New schools named, all school mascots to be Admirals
The Edna L. Toliver Elementary School and Mary G. Hogsett Elementary School will maintain portions of their names after the Danville Independent Schools redesign project is complete, and all Danville schools will share the Admiral mascot and colors.
Those are just a few of the questions, out of a list of 20, answered by the Danville Board of Education on Tuesday night. The questions and their answers are posted on the district’s website and will be sent out to parents within the week.
“Personally, I like that it’s going to be Toliver and Hogsett,” said Board member Lori Finke.
The official answer relates to the district’s desire to maintain the historical aspect of the names and to honor the women after whom the schools are named.
“Current building names and their tribute to powerful women in the history of Danville Schools’ education will be maintained,” the document reads.
Board members expressed a desire to also maintain the name of “Jennie Rogers” on the current Jennie Rogers Elementary School, which is planned to become the district’s “central office and more.”
“I think we have over 100 years of school tradition in this community. We’re always changing the scheme of education and I do feel like we need to leave the names as constant,” said Board member Steve Becker, citing the changing mascots, colors and more over the years.
“I agree. These were named after women who were thought of very highly. I think we’d be doing a disservice to them to take the name off,” said Board Chairwoman Paige Matthews. “I think we’re pretty much all in agreement.”
Uniting all of the district schools, even Bate Middle School, under the same colors and mascot will strengthen the district, said board members.
“It brings us all together as one,” said Board member Troy McCowan.
Currently, Toliver is the only school that has an additional color — green — compared to the others of being just blue and white. Each elementary school has a mascot: Toliver St. Bernards, Hogsett Dolphins and the Jennie Rogers Cougars; while Bate Middle School’s mascot is the Bate Bulldog, harkening back to the school’s history as Bate High School.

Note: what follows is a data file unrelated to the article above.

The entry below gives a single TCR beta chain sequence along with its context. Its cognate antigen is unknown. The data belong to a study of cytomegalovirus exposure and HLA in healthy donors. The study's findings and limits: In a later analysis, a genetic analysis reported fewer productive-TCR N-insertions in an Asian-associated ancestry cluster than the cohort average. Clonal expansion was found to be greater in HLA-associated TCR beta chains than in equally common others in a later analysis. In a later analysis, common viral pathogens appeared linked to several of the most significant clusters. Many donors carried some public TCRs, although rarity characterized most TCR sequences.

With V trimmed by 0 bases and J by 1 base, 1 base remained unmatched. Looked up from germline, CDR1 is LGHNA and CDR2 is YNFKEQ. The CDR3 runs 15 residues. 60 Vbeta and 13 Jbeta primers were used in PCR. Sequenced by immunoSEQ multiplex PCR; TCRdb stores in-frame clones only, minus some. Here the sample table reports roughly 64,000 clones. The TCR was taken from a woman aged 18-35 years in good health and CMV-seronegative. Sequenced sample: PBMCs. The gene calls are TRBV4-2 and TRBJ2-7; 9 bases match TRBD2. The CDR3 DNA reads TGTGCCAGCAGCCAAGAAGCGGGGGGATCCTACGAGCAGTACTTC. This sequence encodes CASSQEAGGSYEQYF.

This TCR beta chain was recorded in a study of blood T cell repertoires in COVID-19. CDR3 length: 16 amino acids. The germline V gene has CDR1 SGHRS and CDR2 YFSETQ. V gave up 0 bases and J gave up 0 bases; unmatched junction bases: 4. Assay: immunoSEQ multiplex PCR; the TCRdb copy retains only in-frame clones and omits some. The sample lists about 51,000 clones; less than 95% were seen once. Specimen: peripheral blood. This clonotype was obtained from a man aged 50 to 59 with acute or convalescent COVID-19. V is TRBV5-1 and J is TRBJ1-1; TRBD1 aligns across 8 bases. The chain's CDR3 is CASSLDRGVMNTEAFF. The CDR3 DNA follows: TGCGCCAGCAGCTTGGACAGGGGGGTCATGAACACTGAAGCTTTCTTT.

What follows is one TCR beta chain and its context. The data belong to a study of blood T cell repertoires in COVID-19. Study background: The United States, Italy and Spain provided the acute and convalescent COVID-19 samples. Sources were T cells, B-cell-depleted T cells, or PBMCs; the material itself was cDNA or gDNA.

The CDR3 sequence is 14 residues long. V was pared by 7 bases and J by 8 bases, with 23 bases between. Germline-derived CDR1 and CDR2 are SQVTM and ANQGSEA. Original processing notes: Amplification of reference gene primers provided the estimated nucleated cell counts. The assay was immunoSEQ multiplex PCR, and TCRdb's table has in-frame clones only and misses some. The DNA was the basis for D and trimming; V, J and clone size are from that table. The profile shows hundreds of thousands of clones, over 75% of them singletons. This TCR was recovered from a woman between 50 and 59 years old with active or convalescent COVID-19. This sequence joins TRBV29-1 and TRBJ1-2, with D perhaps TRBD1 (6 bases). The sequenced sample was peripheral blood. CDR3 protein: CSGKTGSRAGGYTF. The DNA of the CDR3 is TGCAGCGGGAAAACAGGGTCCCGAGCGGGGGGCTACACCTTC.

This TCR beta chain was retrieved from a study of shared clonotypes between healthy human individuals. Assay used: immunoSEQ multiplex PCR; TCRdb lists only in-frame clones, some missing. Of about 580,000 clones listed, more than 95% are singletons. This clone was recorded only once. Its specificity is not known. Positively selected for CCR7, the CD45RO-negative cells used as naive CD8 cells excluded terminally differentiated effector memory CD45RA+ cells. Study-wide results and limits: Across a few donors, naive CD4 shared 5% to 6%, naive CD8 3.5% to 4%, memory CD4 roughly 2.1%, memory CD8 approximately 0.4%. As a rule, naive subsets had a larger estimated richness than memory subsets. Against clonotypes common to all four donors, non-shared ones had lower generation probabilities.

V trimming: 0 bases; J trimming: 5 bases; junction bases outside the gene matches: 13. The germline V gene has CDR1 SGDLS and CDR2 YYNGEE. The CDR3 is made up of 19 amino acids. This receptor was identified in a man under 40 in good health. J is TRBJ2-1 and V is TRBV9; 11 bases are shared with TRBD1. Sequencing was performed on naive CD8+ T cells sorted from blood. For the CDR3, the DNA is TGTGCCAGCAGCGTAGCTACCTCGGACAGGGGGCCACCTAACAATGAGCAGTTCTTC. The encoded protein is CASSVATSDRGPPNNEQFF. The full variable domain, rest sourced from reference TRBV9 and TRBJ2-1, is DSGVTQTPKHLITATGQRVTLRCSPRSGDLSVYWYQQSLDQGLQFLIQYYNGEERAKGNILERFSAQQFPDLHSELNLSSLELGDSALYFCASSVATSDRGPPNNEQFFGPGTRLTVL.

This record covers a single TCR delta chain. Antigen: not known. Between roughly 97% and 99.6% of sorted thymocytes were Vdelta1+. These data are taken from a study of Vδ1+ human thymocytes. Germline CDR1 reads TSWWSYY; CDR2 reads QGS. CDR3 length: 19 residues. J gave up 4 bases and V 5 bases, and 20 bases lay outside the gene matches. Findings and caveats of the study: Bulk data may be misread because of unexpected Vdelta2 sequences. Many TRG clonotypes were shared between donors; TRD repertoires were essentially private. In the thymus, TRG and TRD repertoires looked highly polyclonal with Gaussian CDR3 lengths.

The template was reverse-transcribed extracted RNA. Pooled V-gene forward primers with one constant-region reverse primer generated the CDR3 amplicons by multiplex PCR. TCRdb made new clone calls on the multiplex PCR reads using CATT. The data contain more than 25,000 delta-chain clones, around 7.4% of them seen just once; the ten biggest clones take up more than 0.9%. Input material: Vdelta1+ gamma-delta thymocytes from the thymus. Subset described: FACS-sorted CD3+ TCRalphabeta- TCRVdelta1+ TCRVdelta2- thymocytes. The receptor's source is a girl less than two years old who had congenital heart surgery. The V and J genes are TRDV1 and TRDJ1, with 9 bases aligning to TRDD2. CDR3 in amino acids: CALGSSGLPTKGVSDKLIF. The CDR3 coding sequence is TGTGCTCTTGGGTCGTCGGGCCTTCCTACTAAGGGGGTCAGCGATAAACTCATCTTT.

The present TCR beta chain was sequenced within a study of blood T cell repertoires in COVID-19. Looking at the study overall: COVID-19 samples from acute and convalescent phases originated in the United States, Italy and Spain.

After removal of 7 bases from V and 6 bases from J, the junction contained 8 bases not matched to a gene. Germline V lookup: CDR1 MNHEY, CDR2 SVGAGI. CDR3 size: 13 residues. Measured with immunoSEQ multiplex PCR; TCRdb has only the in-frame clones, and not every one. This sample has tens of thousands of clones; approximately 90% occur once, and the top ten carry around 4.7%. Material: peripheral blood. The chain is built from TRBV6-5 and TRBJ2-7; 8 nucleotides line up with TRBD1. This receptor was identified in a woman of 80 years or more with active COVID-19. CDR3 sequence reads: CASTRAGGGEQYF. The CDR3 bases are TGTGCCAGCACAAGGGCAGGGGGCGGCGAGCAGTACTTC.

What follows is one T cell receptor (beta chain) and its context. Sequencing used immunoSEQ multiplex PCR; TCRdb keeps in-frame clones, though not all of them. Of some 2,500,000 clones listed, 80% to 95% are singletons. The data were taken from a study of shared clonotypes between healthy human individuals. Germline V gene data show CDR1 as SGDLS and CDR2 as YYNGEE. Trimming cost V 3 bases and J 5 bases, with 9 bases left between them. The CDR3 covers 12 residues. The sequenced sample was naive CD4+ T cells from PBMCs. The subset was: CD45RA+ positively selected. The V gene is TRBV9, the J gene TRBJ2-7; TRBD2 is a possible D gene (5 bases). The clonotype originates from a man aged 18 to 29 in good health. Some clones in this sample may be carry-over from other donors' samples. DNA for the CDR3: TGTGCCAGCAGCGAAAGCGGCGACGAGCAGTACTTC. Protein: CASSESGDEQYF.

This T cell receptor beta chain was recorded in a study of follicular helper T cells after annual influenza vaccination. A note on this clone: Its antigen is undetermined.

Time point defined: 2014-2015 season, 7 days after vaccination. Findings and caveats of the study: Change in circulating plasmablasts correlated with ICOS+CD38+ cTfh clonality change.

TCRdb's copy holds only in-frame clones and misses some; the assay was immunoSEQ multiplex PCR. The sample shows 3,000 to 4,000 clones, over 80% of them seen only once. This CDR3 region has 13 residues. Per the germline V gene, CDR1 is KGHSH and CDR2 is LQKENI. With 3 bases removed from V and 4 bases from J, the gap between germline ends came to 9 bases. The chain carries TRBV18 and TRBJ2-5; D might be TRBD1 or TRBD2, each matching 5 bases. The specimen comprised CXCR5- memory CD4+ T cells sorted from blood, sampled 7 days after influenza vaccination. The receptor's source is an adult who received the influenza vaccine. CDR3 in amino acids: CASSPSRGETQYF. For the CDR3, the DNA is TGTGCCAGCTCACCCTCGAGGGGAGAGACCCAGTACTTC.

Board members feel that keeping the names, but changing the mascots is a good balance.
Other big decisions included the Hogsett and Toliver Site-Based Decision-Making councils. The schools are being considered “new schools” by the Kentucky Department of Education, and the district can’t institute school councils until after the schools have been occupied. The nominations for the councils will be conducted no later than November, with the council being voted no later than December.
Some questioned if the decisions should be made earlier in the year, or later, on the April/May cycle that site based councils typically use.
“This gives us time to do everything, time to come together as a school, have all of those ‘get to know you’ activities … We’re coming together as a community,” said Leo Labrillazo, principal of Hogsett Elementary School.
The other two district elementary school principals — Ron Ballard of Toliver and Robin Kelly of Jennie Rogers — agreed. Kelly said later in the year would be a bad plan, because it would force the councils to be setting their bylaws at the same time they are trying to make other crucial decisions regarding school staffing.
“I don’t think (setting bylaws) is something we need to be rushing through. I would rather we do that in the middle of the year,” Kelly said.